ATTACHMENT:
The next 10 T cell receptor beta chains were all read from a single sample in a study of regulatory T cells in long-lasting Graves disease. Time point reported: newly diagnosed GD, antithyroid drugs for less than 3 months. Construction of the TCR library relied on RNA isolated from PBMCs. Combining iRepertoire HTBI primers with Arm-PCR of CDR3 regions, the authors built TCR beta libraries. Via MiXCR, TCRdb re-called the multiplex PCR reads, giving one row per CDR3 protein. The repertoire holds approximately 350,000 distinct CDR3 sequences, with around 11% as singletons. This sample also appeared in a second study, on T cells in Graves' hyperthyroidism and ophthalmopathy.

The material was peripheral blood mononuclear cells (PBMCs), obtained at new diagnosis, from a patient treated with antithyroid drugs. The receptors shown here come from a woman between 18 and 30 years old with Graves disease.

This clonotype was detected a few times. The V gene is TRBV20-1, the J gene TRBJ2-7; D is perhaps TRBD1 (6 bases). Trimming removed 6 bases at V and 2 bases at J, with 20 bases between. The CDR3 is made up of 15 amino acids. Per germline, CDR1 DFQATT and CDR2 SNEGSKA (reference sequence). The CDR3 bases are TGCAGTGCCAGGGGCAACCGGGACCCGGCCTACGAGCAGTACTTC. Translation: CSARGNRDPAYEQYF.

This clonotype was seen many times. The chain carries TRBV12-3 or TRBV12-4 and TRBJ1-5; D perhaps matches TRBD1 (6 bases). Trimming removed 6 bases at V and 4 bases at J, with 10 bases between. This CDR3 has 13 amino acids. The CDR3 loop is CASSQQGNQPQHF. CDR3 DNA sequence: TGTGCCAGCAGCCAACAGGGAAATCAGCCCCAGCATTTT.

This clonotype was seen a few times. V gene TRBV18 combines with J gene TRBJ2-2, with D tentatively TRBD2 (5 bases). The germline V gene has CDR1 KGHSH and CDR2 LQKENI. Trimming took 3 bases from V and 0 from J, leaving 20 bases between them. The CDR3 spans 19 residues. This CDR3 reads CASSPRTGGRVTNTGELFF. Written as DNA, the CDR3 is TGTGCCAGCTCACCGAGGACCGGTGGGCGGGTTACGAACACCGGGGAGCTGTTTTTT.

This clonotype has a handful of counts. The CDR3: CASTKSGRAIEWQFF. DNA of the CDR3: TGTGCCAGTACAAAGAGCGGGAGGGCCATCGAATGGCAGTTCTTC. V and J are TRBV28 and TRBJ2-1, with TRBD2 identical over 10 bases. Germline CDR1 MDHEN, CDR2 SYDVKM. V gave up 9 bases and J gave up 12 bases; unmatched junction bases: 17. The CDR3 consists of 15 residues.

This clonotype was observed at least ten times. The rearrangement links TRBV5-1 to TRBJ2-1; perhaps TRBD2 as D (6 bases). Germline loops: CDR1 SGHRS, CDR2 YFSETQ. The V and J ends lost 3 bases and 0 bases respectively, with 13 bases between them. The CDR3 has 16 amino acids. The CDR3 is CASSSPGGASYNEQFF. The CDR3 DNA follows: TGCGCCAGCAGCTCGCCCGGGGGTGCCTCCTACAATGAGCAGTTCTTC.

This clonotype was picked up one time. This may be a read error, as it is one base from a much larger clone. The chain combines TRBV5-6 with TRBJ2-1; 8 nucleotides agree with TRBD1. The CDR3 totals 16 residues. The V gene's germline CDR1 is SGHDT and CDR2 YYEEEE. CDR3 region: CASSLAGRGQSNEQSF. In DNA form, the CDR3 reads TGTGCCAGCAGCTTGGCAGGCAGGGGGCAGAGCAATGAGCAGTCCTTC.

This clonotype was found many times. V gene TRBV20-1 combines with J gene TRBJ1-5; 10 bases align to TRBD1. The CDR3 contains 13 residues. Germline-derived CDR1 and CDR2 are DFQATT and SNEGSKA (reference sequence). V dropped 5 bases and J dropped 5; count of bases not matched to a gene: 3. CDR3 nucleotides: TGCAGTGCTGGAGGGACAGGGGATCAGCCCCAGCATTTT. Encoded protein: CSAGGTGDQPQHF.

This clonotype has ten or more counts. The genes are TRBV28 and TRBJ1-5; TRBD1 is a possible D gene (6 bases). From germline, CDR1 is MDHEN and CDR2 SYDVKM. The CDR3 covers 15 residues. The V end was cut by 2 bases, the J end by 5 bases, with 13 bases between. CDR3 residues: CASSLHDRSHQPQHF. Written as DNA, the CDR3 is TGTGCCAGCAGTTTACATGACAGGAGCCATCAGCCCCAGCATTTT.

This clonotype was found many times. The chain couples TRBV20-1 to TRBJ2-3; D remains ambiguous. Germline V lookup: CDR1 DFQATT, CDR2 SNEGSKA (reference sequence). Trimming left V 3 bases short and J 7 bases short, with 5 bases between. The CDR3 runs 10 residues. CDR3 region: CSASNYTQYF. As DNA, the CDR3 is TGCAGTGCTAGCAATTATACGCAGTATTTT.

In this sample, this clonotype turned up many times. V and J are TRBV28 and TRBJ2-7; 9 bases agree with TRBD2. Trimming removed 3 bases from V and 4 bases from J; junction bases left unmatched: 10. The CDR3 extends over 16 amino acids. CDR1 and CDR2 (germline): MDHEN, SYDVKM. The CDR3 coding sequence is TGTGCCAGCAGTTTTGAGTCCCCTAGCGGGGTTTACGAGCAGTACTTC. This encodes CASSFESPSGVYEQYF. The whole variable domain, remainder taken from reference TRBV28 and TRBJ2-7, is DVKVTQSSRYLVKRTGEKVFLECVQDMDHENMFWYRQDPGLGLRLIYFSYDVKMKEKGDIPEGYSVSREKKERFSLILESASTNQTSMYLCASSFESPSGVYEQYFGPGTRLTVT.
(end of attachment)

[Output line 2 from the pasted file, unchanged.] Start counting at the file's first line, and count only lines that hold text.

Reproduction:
The material was peripheral blood mononuclear cells (PBMCs), obtained at new diagnosis, from a patient treated with antithyroid drugs. The receptors shown here come from a woman between 18 and 30 years old with Graves disease.